A make-shift house near the beach

The aftermath of Winston

This doesn't change the spirit of the people though. Everyone is so warm and so happy to meet us; they are all very welcoming to us and smile at every given opportunity. The church is an octagonal shaped building in the middle of the village, outside there is a small roofed structure that houses the “lali” - a tree trunk shaped object that resonates like a bell. A tall man is beating it with two thick sticks to make a dull clinking sound. Eddie signals we should find some seats as the service will begin shortly. Basically I understood absolutely nothing of the next 1 1/2 hours of hymns, preaching and church stuff in Fijian. But the choir sang very well, I am fairly qualified to make this judgment as my mother sings in her church choir and I have been forced to listen to a choir piece from time to time.

Sunset over the village. You can see a mix of rebuilt, partially destroyed and temporary houses.

Then comes the exciting part, after the service, we are led to Buli's house. Buli is the acting headman of the village, since El Padrino is back in Suva attending to some business. Buli has two sidekicks, an attaché if you will. We sit down on a woven mat on the floor, it’s a solemn atmosphere. I can sense the formality as nothing is said, its tense. Then finally Eddie says something. Eddie says a lot. It’s all in Fijian. Afterwards he explains to me that he has to present us since we are his guests, state our intentions and vouch for us that we aren't criminals. Eddie then hands over the parcel of magic roots. One of the sidekicks accepts and bows his head and prays for a bit. Then he speaks for a while, and from what my limited Fijian lets me understands, Eddie is saying thank you a number of times.  This is going well I think. Then Buli talks for a bit and looks at my worried face and my Danish companions. Then he smiles and says: “OK”. Eddie gives us a nod and says welcome. We are now free to fish, dive, swim, play in the sand and live peacefully on the island with his family. Pheeew. Stoked. We made it. Officially part of the clan now.

We shake hands afterwards and I thank Buli and his crew for welcoming us and tell them what an utterly breathtaking island they have. His face lights up.

That night we are invited to drink some grog with the local boys and our new family by the fireplace. I have heard about this stuff - both good and bad things. There is a whole process and a ritual behind it, it’s almost as sacred as the Sevu-Sevu process. So its starts with one dude pounding the Kava root into a powder in an oversized pestle and mortar setup, then they have to mix the powder with water in a net of sorts, that holds out the big bits you don't want in your teeth, then its mixed more and more in the big bowl until the other dude is happy with the shade of brown the water is. Then it has to be blessed. Some casual chanting and prayers and the grog is now fit for human consumption.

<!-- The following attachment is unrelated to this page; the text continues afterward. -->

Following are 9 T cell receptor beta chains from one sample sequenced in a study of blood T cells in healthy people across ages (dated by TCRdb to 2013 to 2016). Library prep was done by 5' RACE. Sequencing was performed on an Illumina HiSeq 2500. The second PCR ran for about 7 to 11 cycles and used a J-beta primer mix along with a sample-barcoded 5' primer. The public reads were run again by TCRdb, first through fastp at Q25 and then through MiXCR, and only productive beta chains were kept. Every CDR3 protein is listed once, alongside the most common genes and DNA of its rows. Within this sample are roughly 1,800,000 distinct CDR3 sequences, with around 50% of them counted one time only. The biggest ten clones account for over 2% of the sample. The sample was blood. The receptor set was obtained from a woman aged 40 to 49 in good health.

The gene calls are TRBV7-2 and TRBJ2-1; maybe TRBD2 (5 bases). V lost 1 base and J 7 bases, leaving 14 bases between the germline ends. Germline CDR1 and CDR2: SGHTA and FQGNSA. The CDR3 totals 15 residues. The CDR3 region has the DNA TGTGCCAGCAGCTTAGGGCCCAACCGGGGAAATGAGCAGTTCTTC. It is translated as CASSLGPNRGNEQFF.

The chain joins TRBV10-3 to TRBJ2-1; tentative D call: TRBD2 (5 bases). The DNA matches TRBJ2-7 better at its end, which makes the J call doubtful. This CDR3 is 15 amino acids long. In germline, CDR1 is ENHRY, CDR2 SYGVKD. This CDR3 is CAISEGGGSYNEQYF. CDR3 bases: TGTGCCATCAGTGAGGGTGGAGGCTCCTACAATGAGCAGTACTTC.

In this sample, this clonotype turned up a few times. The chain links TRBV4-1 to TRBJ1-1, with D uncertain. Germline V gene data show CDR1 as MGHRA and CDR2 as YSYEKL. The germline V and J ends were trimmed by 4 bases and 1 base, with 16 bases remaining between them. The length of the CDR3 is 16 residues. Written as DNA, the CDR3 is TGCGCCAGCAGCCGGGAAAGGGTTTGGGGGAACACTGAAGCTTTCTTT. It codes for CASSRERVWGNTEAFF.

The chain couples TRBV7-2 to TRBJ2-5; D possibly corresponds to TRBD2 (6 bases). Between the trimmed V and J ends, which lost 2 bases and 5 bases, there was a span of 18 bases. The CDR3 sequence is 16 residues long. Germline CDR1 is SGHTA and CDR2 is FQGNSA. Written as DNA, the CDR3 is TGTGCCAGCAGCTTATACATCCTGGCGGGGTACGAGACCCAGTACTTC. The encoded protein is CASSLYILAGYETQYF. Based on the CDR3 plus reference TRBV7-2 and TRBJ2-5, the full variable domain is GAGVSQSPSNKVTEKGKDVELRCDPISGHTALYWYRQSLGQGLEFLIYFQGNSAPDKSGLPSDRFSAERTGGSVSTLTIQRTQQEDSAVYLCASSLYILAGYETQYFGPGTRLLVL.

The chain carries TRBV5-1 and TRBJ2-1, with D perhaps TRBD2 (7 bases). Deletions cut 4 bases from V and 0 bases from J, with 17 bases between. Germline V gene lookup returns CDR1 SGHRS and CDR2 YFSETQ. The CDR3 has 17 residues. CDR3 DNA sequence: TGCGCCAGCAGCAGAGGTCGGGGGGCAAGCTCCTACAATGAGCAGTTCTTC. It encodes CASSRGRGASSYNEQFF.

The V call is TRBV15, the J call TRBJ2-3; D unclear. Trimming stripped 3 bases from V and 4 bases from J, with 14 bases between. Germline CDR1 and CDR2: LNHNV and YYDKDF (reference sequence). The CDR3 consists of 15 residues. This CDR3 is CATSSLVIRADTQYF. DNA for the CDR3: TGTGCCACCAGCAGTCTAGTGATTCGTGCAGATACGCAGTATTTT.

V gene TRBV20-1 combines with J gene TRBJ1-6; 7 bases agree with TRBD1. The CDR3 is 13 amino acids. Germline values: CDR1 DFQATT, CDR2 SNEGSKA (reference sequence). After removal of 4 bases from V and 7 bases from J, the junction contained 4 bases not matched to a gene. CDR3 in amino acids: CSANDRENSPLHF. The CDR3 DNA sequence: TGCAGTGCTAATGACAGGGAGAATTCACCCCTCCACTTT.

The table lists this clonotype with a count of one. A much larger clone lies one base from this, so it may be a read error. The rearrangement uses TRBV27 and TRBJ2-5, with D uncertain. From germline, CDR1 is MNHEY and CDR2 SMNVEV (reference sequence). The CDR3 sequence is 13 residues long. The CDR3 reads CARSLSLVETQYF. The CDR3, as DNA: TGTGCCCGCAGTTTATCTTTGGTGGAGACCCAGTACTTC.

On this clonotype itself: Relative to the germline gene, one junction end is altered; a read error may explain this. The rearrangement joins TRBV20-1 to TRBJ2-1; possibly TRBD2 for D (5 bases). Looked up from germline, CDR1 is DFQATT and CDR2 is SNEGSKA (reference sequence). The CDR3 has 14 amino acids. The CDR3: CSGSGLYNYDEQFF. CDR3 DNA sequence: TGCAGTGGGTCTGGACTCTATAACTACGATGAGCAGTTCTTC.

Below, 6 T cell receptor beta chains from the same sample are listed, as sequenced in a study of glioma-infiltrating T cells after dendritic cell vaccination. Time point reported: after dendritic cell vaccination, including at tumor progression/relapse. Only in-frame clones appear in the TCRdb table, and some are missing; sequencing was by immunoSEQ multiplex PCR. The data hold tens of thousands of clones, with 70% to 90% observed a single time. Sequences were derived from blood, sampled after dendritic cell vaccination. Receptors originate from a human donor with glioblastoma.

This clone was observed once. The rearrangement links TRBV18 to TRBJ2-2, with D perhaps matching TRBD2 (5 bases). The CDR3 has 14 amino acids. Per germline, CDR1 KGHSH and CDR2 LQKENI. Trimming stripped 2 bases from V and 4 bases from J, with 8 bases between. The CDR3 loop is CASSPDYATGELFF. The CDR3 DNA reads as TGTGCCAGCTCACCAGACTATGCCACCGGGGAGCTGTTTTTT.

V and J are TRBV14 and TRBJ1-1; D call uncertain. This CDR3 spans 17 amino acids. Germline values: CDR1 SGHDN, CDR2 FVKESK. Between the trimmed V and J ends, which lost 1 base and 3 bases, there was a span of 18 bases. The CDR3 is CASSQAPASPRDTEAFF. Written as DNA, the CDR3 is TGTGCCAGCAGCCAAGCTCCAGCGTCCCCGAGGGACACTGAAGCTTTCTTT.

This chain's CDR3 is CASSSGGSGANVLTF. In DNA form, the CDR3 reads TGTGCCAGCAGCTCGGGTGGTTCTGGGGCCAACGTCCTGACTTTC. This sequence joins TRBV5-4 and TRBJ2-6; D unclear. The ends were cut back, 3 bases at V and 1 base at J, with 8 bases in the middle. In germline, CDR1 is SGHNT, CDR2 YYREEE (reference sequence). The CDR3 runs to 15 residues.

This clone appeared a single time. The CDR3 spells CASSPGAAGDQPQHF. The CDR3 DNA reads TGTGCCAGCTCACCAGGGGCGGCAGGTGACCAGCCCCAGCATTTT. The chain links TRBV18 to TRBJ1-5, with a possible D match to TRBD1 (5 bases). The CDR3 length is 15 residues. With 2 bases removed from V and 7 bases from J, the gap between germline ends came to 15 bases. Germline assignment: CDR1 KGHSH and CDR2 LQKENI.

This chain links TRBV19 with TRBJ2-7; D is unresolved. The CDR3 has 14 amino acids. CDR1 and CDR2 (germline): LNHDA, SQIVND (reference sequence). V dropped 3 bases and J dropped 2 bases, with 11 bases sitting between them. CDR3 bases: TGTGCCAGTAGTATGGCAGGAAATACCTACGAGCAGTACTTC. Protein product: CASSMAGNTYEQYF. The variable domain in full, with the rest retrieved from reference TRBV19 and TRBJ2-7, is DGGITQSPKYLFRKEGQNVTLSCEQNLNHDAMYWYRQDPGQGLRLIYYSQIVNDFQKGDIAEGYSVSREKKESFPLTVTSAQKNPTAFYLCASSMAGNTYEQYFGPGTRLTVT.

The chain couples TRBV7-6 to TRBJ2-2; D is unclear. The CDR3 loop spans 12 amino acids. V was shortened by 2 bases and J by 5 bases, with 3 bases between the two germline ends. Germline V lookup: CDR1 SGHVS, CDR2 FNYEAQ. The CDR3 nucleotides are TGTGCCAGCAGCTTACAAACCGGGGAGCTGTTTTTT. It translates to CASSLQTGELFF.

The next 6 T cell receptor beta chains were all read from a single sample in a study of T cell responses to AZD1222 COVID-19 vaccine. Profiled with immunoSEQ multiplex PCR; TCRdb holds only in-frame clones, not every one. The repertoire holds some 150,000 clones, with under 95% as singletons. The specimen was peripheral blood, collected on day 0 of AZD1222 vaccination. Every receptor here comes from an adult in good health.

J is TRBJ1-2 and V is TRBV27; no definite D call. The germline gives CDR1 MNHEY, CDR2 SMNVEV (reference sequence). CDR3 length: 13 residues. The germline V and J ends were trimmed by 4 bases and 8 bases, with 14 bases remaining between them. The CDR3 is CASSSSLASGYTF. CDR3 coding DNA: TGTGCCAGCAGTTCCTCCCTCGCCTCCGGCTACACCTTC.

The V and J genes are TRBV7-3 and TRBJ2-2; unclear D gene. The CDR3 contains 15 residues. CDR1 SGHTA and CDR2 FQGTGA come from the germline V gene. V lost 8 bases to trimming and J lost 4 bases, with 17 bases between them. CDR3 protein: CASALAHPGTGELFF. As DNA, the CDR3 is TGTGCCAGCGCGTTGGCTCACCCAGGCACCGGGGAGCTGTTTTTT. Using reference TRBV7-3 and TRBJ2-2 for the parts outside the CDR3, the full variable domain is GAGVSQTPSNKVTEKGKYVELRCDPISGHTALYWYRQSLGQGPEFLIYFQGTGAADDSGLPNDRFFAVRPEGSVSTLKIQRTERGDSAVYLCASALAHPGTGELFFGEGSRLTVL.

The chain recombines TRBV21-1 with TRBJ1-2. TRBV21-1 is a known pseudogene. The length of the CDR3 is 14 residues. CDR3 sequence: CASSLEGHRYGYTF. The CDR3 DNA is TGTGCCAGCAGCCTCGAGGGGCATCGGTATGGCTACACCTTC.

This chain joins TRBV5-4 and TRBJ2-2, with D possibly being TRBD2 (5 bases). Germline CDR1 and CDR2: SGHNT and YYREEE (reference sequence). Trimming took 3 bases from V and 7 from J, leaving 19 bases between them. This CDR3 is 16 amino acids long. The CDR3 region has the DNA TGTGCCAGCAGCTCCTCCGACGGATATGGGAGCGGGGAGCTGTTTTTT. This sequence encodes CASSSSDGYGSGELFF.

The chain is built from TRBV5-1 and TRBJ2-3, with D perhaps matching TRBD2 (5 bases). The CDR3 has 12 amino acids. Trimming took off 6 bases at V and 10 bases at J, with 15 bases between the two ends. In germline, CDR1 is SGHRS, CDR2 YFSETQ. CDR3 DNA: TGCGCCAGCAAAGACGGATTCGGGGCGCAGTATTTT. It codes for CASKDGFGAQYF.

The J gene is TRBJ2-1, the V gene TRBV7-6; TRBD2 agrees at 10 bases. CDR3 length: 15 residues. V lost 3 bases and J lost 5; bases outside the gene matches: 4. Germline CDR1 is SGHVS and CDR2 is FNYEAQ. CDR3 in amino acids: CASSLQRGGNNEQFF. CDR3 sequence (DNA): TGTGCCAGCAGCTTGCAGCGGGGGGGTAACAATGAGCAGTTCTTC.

Eroni, Mereseini, Eddie and Edwina - OceanSouldiers adopted family.

I get served my first bowl, where I am instructed to clap my hands and say BULA! (Fijian for hello) Everyone in the circle roars back at me, “BULA!” I say thank you and put the carved out, coconut shell bowl to my lips and drink. I was expecting worse. It’s not that bad, kinda spicy, kinda sandy. I give the cup back to the guy that served me and everyone says “MATHA!” Then my gums go numb a minute later. Then it’s Chad's turn, then Bee, and its goes round and round until you tap out basically. I wonder exactly how much sand I have drunk now, at least 50 grams? I don’t know. My gums are properly numb and I need to pee. I've had at least 8 bowls of grog now and going against my better knowledge, I have a few more. I’m told this stuff helps you sleep well. I excuse myself and go pee in a bush near the beach. I return to the circle, say good night, basically get told by the local's I’m a soft-cock for not drinking at least 10 bowls more of muddy water. I head for my tent and curl up and drift off into a sleep that I have never experienced before.

Words & Imagery Nic Schwerdtfeger.

May 23, 2017No Comments


The offloading is taking forever. There are now 3 small skiff's shuttling our myriad of supplies from Brianna to the Amanzi Wai camp site. Bricks, bags of cement, furniture, food stocks, barrels of fuel - basically everything and anything you can think of that one needs to sustain life on an island, is coming off the boat. I sort off take charge on deck and start organising which loads get sent on which boat, counting boxes and making sure they check out against the shipping manifest. I then realise my luggage has evaded me and has somehow been liberated from this shit box. This is definitely a sign. If my luggage can make it off the boat undetected, maybe I can too.

OceanSouldiers Camp Amanzi-Wai

FINALLY! Stoked to call this home for the next few months...